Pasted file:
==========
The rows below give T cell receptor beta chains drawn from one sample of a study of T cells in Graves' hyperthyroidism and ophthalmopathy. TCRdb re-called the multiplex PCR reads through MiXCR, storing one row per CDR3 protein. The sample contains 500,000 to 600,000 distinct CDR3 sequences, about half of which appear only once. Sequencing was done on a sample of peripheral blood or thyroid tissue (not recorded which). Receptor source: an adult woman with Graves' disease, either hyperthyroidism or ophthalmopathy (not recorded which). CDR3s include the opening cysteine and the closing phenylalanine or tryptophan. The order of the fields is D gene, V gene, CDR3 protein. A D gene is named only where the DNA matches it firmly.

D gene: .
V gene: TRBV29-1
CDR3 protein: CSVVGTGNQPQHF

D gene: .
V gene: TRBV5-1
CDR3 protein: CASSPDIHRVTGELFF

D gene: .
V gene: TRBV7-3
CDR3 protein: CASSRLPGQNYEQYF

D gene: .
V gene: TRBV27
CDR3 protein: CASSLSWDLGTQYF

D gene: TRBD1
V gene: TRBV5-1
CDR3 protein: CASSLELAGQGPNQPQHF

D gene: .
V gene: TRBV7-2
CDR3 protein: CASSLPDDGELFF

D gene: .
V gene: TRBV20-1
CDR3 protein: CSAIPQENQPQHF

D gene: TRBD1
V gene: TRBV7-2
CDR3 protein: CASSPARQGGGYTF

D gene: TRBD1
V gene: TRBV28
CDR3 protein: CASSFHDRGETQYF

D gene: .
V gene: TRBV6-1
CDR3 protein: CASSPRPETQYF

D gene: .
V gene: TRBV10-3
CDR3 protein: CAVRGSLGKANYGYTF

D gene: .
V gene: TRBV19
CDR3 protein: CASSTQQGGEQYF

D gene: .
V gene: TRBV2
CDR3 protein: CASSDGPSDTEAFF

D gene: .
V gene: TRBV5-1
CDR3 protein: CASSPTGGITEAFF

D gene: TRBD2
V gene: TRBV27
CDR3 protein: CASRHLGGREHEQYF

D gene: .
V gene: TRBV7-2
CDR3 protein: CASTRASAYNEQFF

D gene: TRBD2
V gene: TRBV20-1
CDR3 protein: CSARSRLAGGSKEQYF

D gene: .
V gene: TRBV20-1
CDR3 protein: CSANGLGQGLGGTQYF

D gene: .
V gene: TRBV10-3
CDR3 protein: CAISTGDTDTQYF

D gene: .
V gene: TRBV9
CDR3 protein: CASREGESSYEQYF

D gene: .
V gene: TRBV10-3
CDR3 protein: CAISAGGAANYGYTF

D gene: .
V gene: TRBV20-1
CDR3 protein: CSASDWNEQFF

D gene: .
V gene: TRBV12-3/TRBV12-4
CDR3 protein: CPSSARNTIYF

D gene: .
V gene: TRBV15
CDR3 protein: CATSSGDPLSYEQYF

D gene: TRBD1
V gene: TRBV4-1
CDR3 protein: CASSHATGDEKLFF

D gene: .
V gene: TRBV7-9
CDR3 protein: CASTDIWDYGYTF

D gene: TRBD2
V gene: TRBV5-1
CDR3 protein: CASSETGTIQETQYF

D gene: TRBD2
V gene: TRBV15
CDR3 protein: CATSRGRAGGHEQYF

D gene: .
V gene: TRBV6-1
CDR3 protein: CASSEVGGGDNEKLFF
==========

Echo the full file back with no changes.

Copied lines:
The rows below give T cell receptor beta chains drawn from one sample of a study of T cells in Graves' hyperthyroidism and ophthalmopathy. TCRdb re-called the multiplex PCR reads through MiXCR, storing one row per CDR3 protein. The sample contains 500,000 to 600,000 distinct CDR3 sequences, about half of which appear only once. Sequencing was done on a sample of peripheral blood or thyroid tissue (not recorded which). Receptor source: an adult woman with Graves' disease, either hyperthyroidism or ophthalmopathy (not recorded which). CDR3s include the opening cysteine and the closing phenylalanine or tryptophan. The order of the fields is D gene, V gene, CDR3 protein. A D gene is named only where the DNA matches it firmly.

D gene: .
V gene: TRBV29-1
CDR3 protein: CSVVGTGNQPQHF

D gene: .
V gene: TRBV5-1
CDR3 protein: CASSPDIHRVTGELFF

D gene: .
V gene: TRBV7-3
CDR3 protein: CASSRLPGQNYEQYF

D gene: .
V gene: TRBV27
CDR3 protein: CASSLSWDLGTQYF

D gene: TRBD1
V gene: TRBV5-1
CDR3 protein: CASSLELAGQGPNQPQHF

D gene: .
V gene: TRBV7-2
CDR3 protein: CASSLPDDGELFF

D gene: .
V gene: TRBV20-1
CDR3 protein: CSAIPQENQPQHF

D gene: TRBD1
V gene: TRBV7-2
CDR3 protein: CASSPARQGGGYTF

D gene: TRBD1
V gene: TRBV28
CDR3 protein: CASSFHDRGETQYF

D gene: .
V gene: TRBV6-1
CDR3 protein: CASSPRPETQYF

D gene: .
V gene: TRBV10-3
CDR3 protein: CAVRGSLGKANYGYTF

D gene: .
V gene: TRBV19
CDR3 protein: CASSTQQGGEQYF

D gene: .
V gene: TRBV2
CDR3 protein: CASSDGPSDTEAFF

D gene: .
V gene: TRBV5-1
CDR3 protein: CASSPTGGITEAFF

D gene: TRBD2
V gene: TRBV27
CDR3 protein: CASRHLGGREHEQYF

D gene: .
V gene: TRBV7-2
CDR3 protein: CASTRASAYNEQFF

D gene: TRBD2
V gene: TRBV20-1
CDR3 protein: CSARSRLAGGSKEQYF

D gene: .
V gene: TRBV20-1
CDR3 protein: CSANGLGQGLGGTQYF

D gene: .
V gene: TRBV10-3
CDR3 protein: CAISTGDTDTQYF

D gene: .
V gene: TRBV9
CDR3 protein: CASREGESSYEQYF

D gene: .
V gene: TRBV10-3
CDR3 protein: CAISAGGAANYGYTF

D gene: .
V gene: TRBV20-1
CDR3 protein: CSASDWNEQFF

D gene: .
V gene: TRBV12-3/TRBV12-4
CDR3 protein: CPSSARNTIYF

D gene: .
V gene: TRBV15
CDR3 protein: CATSSGDPLSYEQYF

D gene: TRBD1
V gene: TRBV4-1
CDR3 protein: CASSHATGDEKLFF

D gene: .
V gene: TRBV7-9
CDR3 protein: CASTDIWDYGYTF

D gene: TRBD2
V gene: TRBV5-1
CDR3 protein: CASSETGTIQETQYF

D gene: TRBD2
V gene: TRBV15
CDR3 protein: CATSRGRAGGHEQYF

D gene: .
V gene: TRBV6-1
CDR3 protein: CASSEVGGGDNEKLFF